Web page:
New Jersey residents may be curious about the reliability of driverless cars, and many might be worried about the potential for malfunctions and related car accidents. These concerns are well-founded as statistics are beginning to demonstrate a higher accident rate with such vehicles than with regular automobiles. Ironically, the efforts of developers and programmers to avoid accidents may be contributing to the problem.
Representatives of companies working with driverless vehicle development note that always following the rules of the road, as their cars are programmed to do, can be a problem that leads to more car accidents with their models. The accidents involving these cars are actually not the fault of the cars themselves. Rather, other motorists are crashing into these vehicles from behind because the driverless units are precisely following the rules of the road. This issue is connected to a serious concern with which programmers must grapple. In wanting to meet a high standard of quality, there is little room left for error, but human judgement sometimes warrants exceeding a speed limit or breaking other types of rules of the road to flow more efficiently with traffic while avoiding collisions.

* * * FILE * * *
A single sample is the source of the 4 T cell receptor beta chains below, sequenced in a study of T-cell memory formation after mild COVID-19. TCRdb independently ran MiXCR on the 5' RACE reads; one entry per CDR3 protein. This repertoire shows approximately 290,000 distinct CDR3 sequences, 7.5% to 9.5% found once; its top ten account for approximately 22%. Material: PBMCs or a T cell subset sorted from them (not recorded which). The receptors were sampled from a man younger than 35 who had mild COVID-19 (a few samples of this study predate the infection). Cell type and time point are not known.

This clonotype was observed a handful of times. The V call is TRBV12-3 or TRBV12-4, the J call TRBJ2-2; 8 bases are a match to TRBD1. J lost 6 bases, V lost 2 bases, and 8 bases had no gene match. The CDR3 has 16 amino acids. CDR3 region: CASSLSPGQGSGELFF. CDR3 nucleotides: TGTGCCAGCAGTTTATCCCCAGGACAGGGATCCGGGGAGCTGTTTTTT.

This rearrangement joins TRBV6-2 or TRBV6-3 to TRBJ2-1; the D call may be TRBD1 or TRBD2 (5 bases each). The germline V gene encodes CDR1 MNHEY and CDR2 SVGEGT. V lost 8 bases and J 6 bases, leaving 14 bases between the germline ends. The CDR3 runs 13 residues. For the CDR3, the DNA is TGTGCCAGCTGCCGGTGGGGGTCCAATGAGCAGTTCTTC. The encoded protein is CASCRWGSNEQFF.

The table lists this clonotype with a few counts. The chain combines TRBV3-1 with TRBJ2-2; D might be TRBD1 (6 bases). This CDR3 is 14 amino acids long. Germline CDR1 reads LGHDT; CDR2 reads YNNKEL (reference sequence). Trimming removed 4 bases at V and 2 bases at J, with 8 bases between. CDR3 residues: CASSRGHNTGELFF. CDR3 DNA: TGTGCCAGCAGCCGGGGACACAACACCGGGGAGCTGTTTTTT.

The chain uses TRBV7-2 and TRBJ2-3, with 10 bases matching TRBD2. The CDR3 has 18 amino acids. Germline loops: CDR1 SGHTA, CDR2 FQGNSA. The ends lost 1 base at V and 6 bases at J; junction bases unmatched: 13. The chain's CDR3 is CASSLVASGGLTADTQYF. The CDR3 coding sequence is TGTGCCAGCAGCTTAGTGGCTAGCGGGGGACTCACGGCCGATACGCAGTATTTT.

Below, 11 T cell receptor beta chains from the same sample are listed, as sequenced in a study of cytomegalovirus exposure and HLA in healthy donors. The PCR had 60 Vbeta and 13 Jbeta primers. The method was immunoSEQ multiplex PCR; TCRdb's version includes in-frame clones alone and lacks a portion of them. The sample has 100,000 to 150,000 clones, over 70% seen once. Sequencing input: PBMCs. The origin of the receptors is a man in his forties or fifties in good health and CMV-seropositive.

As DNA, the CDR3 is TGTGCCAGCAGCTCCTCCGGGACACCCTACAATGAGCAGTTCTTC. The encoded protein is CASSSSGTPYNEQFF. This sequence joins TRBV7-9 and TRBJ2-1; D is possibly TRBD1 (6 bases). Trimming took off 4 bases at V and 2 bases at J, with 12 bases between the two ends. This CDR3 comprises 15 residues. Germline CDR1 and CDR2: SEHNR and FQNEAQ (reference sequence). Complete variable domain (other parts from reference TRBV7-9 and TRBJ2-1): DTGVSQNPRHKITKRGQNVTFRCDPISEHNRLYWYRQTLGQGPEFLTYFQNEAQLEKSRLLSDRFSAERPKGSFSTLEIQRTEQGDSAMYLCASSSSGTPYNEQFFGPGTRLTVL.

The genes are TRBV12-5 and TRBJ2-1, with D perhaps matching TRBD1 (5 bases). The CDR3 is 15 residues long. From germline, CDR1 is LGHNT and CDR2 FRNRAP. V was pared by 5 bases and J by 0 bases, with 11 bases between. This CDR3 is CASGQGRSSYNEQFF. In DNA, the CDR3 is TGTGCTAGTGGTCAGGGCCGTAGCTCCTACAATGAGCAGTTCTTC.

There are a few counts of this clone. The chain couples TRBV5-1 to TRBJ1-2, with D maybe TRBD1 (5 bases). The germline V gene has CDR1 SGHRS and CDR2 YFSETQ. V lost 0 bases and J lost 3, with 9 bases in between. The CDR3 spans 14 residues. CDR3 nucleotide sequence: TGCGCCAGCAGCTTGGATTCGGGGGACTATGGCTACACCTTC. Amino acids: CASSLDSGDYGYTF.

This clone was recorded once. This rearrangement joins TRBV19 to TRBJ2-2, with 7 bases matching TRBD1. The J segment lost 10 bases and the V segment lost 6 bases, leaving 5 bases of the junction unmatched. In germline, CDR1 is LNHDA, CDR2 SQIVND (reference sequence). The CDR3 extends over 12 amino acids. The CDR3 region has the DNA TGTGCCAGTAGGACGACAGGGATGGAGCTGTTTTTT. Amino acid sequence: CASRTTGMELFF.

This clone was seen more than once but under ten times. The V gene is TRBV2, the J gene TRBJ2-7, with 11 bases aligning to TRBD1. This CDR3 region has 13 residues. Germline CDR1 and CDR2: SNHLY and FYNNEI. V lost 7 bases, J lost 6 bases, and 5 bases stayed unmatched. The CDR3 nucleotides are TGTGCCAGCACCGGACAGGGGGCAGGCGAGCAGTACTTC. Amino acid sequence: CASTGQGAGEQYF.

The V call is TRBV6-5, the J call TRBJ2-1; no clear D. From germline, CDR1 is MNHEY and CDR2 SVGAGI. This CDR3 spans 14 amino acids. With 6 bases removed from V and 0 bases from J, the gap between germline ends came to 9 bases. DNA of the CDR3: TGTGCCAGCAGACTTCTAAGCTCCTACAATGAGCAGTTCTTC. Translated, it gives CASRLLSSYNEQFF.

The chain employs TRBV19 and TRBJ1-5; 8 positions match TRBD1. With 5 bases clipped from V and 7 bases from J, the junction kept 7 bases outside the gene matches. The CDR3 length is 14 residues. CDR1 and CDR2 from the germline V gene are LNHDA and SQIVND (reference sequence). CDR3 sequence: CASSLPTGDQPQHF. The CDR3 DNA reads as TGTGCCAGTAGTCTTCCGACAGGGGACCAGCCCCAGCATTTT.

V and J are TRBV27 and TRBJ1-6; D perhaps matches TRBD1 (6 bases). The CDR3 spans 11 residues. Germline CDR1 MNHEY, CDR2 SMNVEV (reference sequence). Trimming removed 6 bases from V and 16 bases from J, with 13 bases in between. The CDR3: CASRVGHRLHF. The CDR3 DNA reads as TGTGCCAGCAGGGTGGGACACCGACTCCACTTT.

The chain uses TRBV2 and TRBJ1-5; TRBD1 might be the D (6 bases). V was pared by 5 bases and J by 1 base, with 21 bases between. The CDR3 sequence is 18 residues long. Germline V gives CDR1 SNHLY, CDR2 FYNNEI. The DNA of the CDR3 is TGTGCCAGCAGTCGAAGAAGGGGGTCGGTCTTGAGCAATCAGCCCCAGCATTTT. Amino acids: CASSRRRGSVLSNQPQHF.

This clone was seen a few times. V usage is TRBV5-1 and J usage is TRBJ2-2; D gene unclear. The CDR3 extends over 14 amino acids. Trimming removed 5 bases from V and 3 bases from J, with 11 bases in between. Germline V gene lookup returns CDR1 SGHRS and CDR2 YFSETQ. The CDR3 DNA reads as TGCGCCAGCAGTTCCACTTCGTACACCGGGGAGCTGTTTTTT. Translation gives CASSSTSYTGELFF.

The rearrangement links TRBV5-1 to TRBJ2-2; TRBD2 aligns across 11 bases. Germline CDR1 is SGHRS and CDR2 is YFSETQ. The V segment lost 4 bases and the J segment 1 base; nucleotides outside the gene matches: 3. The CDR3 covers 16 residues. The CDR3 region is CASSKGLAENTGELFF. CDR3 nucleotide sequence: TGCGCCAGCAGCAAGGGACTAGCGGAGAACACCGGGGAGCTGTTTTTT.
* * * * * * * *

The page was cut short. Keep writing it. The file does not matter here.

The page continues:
As these ethics issues are addressed, some companies are working toward making their self-driven vehicles available to the public soon. Google is also attempting to make its models aggressive enough to synthesize with the flow of traffic. Authorities and developers agree that there is a significant need to learn about the vehicles as they are further tested and developed. To date, the accidents involving this type of vehicle have been minor in nature.
Any auto accident poses a risk of injury to those involved. An individual might not even be aware of an injury until days or weeks have passed. Although motor vehicle insurance often provides for medical treatment related to an auto accident, it may be important to obtain legal assistance if there are questions about an accident being connected to symptoms that surface at a later date.